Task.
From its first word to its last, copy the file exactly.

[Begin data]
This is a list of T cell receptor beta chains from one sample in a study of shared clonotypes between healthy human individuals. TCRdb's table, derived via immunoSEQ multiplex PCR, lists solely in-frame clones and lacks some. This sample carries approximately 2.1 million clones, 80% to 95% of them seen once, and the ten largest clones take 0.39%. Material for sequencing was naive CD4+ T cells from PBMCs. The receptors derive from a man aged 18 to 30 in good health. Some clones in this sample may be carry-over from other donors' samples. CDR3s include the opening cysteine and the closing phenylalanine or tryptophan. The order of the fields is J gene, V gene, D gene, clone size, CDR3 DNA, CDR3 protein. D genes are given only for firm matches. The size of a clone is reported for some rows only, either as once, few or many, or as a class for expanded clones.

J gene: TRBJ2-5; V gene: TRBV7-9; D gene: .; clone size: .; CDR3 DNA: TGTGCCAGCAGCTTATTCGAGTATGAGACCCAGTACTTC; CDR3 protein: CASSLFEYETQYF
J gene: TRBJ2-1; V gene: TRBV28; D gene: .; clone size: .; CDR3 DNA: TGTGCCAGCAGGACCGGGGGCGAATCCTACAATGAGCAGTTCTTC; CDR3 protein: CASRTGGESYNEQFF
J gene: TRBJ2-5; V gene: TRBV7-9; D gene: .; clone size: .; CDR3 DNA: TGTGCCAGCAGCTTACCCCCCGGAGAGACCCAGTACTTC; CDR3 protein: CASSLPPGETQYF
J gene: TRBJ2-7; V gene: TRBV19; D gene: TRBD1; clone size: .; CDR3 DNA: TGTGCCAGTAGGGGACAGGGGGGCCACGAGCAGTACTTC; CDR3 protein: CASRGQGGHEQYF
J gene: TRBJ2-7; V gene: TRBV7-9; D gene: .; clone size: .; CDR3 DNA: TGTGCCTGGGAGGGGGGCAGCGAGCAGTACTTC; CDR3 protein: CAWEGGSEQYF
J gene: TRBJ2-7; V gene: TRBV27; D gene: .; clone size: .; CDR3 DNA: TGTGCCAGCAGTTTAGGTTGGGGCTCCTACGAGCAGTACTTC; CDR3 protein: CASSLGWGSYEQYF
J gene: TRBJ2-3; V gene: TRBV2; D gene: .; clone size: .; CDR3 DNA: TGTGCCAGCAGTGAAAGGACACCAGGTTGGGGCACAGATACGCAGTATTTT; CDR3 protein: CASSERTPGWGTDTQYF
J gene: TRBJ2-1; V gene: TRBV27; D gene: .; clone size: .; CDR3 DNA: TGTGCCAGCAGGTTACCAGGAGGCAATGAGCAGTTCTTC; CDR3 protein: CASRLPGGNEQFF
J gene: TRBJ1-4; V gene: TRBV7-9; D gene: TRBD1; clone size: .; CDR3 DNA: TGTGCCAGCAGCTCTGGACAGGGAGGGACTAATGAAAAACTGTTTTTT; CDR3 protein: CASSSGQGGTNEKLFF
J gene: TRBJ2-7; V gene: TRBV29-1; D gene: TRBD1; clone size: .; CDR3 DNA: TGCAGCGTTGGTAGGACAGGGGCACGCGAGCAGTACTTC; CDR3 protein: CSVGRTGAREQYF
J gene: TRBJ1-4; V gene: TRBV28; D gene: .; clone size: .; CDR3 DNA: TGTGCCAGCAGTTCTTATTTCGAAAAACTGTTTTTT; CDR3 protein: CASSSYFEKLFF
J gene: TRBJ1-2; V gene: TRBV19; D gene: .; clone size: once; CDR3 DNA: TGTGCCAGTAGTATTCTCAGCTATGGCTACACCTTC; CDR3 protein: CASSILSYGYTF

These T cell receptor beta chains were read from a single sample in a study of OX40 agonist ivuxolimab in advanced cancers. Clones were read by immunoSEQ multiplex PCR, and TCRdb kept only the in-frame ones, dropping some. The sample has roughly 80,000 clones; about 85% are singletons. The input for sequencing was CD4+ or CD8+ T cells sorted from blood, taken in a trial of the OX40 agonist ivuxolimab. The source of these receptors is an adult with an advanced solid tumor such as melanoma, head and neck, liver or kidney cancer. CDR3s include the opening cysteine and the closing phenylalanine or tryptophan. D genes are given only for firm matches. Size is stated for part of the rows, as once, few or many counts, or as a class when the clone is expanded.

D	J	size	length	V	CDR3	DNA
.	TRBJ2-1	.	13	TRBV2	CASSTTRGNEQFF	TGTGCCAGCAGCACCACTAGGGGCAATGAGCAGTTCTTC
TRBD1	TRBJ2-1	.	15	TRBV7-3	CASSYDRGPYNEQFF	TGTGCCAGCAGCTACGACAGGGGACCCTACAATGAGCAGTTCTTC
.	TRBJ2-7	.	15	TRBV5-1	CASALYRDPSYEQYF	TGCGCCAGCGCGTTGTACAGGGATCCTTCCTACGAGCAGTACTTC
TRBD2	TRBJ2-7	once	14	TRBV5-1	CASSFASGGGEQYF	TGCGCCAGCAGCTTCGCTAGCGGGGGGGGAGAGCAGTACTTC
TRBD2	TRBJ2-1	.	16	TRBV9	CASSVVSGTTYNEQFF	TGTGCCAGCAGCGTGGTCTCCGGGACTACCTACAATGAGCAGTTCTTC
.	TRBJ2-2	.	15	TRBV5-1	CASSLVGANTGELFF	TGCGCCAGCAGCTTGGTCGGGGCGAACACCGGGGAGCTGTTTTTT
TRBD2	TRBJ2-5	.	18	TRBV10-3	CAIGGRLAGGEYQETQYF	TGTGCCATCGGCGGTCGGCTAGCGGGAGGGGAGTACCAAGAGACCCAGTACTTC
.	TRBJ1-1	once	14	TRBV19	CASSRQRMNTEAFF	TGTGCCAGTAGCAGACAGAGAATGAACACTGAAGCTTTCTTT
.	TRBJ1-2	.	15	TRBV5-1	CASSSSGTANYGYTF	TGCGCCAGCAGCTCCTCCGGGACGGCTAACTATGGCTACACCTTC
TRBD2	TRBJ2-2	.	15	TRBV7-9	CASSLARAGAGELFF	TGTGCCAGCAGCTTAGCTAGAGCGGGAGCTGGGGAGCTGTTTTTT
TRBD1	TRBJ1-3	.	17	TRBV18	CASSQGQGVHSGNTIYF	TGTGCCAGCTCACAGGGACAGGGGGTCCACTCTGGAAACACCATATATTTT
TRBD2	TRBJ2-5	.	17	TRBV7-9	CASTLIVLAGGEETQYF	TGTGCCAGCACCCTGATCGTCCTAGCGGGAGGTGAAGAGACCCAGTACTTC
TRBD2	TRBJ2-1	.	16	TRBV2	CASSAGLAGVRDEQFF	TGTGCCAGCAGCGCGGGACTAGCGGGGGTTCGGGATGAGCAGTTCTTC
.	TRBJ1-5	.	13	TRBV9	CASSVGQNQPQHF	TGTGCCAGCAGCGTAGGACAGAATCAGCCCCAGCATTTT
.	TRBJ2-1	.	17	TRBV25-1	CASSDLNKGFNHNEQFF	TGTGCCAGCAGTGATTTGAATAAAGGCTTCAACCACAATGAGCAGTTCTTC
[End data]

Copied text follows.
This is a list of T cell receptor beta chains from one sample in a study of shared clonotypes between healthy human individuals. TCRdb's table, derived via immunoSEQ multiplex PCR, lists solely in-frame clones and lacks some. This sample carries approximately 2.1 million clones, 80% to 95% of them seen once, and the ten largest clones take 0.39%. Material for sequencing was naive CD4+ T cells from PBMCs. The receptors derive from a man aged 18 to 30 in good health. Some clones in this sample may be carry-over from other donors' samples. CDR3s include the opening cysteine and the closing phenylalanine or tryptophan. The order of the fields is J gene, V gene, D gene, clone size, CDR3 DNA, CDR3 protein. D genes are given only for firm matches. The size of a clone is reported for some rows only, either as once, few or many, or as a class for expanded clones.

J gene: TRBJ2-5; V gene: TRBV7-9; D gene: .; clone size: .; CDR3 DNA: TGTGCCAGCAGCTTATTCGAGTATGAGACCCAGTACTTC; CDR3 protein: CASSLFEYETQYF
J gene: TRBJ2-1; V gene: TRBV28; D gene: .; clone size: .; CDR3 DNA: TGTGCCAGCAGGACCGGGGGCGAATCCTACAATGAGCAGTTCTTC; CDR3 protein: CASRTGGESYNEQFF
J gene: TRBJ2-5; V gene: TRBV7-9; D gene: .; clone size: .; CDR3 DNA: TGTGCCAGCAGCTTACCCCCCGGAGAGACCCAGTACTTC; CDR3 protein: CASSLPPGETQYF
J gene: TRBJ2-7; V gene: TRBV19; D gene: TRBD1; clone size: .; CDR3 DNA: TGTGCCAGTAGGGGACAGGGGGGCCACGAGCAGTACTTC; CDR3 protein: CASRGQGGHEQYF
J gene: TRBJ2-7; V gene: TRBV7-9; D gene: .; clone size: .; CDR3 DNA: TGTGCCTGGGAGGGGGGCAGCGAGCAGTACTTC; CDR3 protein: CAWEGGSEQYF
J gene: TRBJ2-7; V gene: TRBV27; D gene: .; clone size: .; CDR3 DNA: TGTGCCAGCAGTTTAGGTTGGGGCTCCTACGAGCAGTACTTC; CDR3 protein: CASSLGWGSYEQYF
J gene: TRBJ2-3; V gene: TRBV2; D gene: .; clone size: .; CDR3 DNA: TGTGCCAGCAGTGAAAGGACACCAGGTTGGGGCACAGATACGCAGTATTTT; CDR3 protein: CASSERTPGWGTDTQYF
J gene: TRBJ2-1; V gene: TRBV27; D gene: .; clone size: .; CDR3 DNA: TGTGCCAGCAGGTTACCAGGAGGCAATGAGCAGTTCTTC; CDR3 protein: CASRLPGGNEQFF
J gene: TRBJ1-4; V gene: TRBV7-9; D gene: TRBD1; clone size: .; CDR3 DNA: TGTGCCAGCAGCTCTGGACAGGGAGGGACTAATGAAAAACTGTTTTTT; CDR3 protein: CASSSGQGGTNEKLFF
J gene: TRBJ2-7; V gene: TRBV29-1; D gene: TRBD1; clone size: .; CDR3 DNA: TGCAGCGTTGGTAGGACAGGGGCACGCGAGCAGTACTTC; CDR3 protein: CSVGRTGAREQYF
J gene: TRBJ1-4; V gene: TRBV28; D gene: .; clone size: .; CDR3 DNA: TGTGCCAGCAGTTCTTATTTCGAAAAACTGTTTTTT; CDR3 protein: CASSSYFEKLFF
J gene: TRBJ1-2; V gene: TRBV19; D gene: .; clone size: once; CDR3 DNA: TGTGCCAGTAGTATTCTCAGCTATGGCTACACCTTC; CDR3 protein: CASSILSYGYTF

These T cell receptor beta chains were read from a single sample in a study of OX40 agonist ivuxolimab in advanced cancers. Clones were read by immunoSEQ multiplex PCR, and TCRdb kept only the in-frame ones, dropping some. The sample has roughly 80,000 clones; about 85% are singletons. The input for sequencing was CD4+ or CD8+ T cells sorted from blood, taken in a trial of the OX40 agonist ivuxolimab. The source of these receptors is an adult with an advanced solid tumor such as melanoma, head and neck, liver or kidney cancer. CDR3s include the opening cysteine and the closing phenylalanine or tryptophan. D genes are given only for firm matches. Size is stated for part of the rows, as once, few or many counts, or as a class when the clone is expanded.

D	J	size	length	V	CDR3	DNA
.	TRBJ2-1	.	13	TRBV2	CASSTTRGNEQFF	TGTGCCAGCAGCACCACTAGGGGCAATGAGCAGTTCTTC
TRBD1	TRBJ2-1	.	15	TRBV7-3	CASSYDRGPYNEQFF	TGTGCCAGCAGCTACGACAGGGGACCCTACAATGAGCAGTTCTTC
.	TRBJ2-7	.	15	TRBV5-1	CASALYRDPSYEQYF	TGCGCCAGCGCGTTGTACAGGGATCCTTCCTACGAGCAGTACTTC
TRBD2	TRBJ2-7	once	14	TRBV5-1	CASSFASGGGEQYF	TGCGCCAGCAGCTTCGCTAGCGGGGGGGGAGAGCAGTACTTC
TRBD2	TRBJ2-1	.	16	TRBV9	CASSVVSGTTYNEQFF	TGTGCCAGCAGCGTGGTCTCCGGGACTACCTACAATGAGCAGTTCTTC
.	TRBJ2-2	.	15	TRBV5-1	CASSLVGANTGELFF	TGCGCCAGCAGCTTGGTCGGGGCGAACACCGGGGAGCTGTTTTTT
TRBD2	TRBJ2-5	.	18	TRBV10-3	CAIGGRLAGGEYQETQYF	TGTGCCATCGGCGGTCGGCTAGCGGGAGGGGAGTACCAAGAGACCCAGTACTTC
.	TRBJ1-1	once	14	TRBV19	CASSRQRMNTEAFF	TGTGCCAGTAGCAGACAGAGAATGAACACTGAAGCTTTCTTT
.	TRBJ1-2	.	15	TRBV5-1	CASSSSGTANYGYTF	TGCGCCAGCAGCTCCTCCGGGACGGCTAACTATGGCTACACCTTC
TRBD2	TRBJ2-2	.	15	TRBV7-9	CASSLARAGAGELFF	TGTGCCAGCAGCTTAGCTAGAGCGGGAGCTGGGGAGCTGTTTTTT
TRBD1	TRBJ1-3	.	17	TRBV18	CASSQGQGVHSGNTIYF	TGTGCCAGCTCACAGGGACAGGGGGTCCACTCTGGAAACACCATATATTTT
TRBD2	TRBJ2-5	.	17	TRBV7-9	CASTLIVLAGGEETQYF	TGTGCCAGCACCCTGATCGTCCTAGCGGGAGGTGAAGAGACCCAGTACTTC
TRBD2	TRBJ2-1	.	16	TRBV2	CASSAGLAGVRDEQFF	TGTGCCAGCAGCGCGGGACTAGCGGGGGTTCGGGATGAGCAGTTCTTC
.	TRBJ1-5	.	13	TRBV9	CASSVGQNQPQHF	TGTGCCAGCAGCGTAGGACAGAATCAGCCCCAGCATTTT
.	TRBJ2-1	.	17	TRBV25-1	CASSDLNKGFNHNEQFF	TGTGCCAGCAGTGATTTGAATAAAGGCTTCAACCACAATGAGCAGTTCTTC